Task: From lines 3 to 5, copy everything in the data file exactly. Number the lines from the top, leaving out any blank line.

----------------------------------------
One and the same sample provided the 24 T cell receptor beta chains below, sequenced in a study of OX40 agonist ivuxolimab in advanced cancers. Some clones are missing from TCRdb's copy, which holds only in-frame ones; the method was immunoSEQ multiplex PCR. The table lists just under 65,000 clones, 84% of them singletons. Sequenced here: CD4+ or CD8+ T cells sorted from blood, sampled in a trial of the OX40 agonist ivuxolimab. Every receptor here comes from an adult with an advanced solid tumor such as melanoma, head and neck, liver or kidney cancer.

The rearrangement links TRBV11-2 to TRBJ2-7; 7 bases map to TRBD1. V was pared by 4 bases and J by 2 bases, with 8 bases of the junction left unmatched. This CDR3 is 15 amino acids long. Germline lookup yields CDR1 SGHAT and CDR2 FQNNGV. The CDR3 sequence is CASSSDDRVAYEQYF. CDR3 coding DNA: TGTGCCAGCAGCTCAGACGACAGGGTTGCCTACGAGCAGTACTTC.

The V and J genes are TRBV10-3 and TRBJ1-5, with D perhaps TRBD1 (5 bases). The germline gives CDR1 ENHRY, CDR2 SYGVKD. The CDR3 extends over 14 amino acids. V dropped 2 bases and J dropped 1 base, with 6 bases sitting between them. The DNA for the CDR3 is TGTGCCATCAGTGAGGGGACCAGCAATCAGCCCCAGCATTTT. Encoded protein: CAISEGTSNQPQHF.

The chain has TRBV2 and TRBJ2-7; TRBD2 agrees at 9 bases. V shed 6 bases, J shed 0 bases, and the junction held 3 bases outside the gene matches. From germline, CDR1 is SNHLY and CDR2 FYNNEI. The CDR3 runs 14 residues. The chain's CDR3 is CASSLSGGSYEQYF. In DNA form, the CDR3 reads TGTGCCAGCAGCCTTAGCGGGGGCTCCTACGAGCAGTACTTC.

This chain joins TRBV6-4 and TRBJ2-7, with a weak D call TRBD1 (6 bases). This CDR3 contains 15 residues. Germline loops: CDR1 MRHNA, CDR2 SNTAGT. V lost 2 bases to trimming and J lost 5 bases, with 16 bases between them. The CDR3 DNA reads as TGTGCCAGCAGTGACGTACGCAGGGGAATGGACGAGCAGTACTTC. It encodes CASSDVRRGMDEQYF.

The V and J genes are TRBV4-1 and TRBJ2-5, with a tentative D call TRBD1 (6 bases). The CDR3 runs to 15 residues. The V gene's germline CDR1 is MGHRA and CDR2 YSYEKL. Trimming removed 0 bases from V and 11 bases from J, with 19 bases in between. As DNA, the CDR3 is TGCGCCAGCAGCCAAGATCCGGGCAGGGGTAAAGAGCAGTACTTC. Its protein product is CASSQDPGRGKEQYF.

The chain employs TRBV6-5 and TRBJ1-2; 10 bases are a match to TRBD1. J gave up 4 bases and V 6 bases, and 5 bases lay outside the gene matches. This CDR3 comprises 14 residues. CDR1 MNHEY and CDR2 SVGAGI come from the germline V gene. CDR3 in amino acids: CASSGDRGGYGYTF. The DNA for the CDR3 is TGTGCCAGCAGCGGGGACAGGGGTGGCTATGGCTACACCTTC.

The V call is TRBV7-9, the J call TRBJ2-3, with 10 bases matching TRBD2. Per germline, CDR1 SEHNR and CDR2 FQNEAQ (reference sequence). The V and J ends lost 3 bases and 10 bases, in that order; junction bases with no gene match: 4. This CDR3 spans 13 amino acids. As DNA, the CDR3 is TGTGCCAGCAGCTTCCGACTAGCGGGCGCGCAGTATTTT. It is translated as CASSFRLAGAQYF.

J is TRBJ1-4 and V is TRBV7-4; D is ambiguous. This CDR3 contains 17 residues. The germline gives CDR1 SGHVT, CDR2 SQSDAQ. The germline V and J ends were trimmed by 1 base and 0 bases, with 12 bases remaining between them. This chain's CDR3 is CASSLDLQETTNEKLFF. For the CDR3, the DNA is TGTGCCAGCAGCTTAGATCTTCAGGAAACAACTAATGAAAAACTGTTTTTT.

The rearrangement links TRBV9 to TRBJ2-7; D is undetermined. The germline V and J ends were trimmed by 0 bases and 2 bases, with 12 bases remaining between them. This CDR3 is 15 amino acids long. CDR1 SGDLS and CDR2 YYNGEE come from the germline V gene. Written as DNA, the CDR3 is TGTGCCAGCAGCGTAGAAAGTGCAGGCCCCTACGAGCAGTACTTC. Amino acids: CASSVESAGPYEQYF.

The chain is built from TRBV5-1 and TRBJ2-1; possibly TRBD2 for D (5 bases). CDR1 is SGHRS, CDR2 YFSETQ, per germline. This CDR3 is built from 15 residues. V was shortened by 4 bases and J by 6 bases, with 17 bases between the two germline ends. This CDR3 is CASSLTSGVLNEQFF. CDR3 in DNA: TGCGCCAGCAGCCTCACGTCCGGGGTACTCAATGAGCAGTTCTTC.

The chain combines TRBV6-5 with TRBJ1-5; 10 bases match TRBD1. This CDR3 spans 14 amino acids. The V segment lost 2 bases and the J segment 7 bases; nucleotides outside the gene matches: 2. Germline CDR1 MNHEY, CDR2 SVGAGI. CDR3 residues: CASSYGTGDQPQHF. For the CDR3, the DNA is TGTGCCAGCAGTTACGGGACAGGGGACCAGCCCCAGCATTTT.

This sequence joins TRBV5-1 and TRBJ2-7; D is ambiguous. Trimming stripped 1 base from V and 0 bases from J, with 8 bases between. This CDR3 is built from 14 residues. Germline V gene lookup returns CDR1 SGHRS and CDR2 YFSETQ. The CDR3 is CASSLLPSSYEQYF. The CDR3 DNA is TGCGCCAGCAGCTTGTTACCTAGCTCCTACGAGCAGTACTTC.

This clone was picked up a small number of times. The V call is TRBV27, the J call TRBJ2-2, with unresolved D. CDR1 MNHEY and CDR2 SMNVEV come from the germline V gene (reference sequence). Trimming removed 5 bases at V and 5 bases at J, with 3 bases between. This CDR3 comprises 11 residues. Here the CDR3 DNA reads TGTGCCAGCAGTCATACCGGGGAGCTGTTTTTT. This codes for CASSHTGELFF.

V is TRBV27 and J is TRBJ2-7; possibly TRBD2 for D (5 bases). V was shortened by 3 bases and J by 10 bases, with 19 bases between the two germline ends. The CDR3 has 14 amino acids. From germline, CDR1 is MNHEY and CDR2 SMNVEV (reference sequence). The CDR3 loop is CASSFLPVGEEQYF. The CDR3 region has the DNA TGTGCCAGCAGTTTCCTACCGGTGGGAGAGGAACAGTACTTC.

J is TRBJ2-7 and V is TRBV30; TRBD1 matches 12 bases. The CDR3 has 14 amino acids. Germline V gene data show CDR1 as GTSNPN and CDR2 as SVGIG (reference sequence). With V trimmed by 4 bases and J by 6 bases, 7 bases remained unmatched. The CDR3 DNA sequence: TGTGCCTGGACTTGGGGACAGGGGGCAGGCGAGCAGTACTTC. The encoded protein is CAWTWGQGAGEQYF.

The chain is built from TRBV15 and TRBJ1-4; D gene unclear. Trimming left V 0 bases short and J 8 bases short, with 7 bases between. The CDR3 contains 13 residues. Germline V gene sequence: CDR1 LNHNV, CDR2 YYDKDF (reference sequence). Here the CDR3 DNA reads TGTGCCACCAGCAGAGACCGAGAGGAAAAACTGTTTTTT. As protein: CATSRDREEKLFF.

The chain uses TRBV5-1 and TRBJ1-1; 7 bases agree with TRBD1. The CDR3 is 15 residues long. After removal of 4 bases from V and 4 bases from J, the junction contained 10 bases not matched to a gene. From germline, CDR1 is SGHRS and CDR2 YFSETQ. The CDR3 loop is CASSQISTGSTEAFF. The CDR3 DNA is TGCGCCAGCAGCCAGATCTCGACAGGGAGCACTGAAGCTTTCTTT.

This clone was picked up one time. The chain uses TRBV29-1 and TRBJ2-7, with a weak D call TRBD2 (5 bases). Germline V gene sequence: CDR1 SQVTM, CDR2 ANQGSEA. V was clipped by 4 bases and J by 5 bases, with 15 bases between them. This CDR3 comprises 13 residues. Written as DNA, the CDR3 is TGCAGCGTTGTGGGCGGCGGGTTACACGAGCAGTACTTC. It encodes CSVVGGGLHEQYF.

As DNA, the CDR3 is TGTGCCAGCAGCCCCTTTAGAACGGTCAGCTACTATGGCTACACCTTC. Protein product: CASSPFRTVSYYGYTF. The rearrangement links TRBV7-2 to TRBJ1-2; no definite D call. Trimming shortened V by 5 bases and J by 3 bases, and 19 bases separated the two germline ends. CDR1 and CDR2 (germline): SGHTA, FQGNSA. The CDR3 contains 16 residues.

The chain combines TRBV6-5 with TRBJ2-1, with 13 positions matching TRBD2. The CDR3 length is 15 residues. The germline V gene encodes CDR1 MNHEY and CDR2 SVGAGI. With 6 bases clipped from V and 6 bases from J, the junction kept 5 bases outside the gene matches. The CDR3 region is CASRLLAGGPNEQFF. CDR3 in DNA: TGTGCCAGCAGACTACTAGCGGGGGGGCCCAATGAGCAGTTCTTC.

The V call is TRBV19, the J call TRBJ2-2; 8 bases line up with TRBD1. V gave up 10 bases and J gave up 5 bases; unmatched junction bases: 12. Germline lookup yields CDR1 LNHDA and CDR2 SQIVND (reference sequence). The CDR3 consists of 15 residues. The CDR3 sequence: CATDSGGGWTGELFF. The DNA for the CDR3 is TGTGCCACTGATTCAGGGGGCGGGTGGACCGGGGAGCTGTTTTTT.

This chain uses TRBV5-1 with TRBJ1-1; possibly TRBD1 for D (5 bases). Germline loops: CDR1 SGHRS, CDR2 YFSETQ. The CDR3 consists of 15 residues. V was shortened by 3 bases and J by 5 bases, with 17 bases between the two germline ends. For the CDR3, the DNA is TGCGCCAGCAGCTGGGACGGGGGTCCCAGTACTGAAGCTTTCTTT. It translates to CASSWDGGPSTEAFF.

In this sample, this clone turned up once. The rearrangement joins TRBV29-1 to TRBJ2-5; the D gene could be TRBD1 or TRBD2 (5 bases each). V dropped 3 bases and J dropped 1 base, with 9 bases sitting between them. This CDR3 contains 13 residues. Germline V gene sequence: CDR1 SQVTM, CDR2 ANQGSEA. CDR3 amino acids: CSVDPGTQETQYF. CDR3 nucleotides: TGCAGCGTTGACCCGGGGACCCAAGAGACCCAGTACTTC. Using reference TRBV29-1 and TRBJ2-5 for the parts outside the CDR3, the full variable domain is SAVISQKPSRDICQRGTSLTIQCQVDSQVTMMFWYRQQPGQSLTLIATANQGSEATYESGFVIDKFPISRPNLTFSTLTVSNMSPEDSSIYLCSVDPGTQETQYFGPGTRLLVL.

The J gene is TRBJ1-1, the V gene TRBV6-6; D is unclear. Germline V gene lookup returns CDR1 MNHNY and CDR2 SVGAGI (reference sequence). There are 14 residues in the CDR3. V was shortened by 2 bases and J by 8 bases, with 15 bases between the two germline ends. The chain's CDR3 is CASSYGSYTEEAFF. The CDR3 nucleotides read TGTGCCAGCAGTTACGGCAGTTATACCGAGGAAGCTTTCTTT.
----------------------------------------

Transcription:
The V and J genes are TRBV10-3 and TRBJ1-5, with D perhaps TRBD1 (5 bases). The germline gives CDR1 ENHRY, CDR2 SYGVKD. The CDR3 extends over 14 amino acids. V dropped 2 bases and J dropped 1 base, with 6 bases sitting between them. The DNA for the CDR3 is TGTGCCATCAGTGAGGGGACCAGCAATCAGCCCCAGCATTTT. Encoded protein: CAISEGTSNQPQHF.

The chain has TRBV2 and TRBJ2-7; TRBD2 agrees at 9 bases. V shed 6 bases, J shed 0 bases, and the junction held 3 bases outside the gene matches. From germline, CDR1 is SNHLY and CDR2 FYNNEI. The CDR3 runs 14 residues. The chain's CDR3 is CASSLSGGSYEQYF. In DNA form, the CDR3 reads TGTGCCAGCAGCCTTAGCGGGGGCTCCTACGAGCAGTACTTC.

This chain joins TRBV6-4 and TRBJ2-7, with a weak D call TRBD1 (6 bases). This CDR3 contains 15 residues. Germline loops: CDR1 MRHNA, CDR2 SNTAGT. V lost 2 bases to trimming and J lost 5 bases, with 16 bases between them. The CDR3 DNA reads as TGTGCCAGCAGTGACGTACGCAGGGGAATGGACGAGCAGTACTTC. It encodes CASSDVRRGMDEQYF.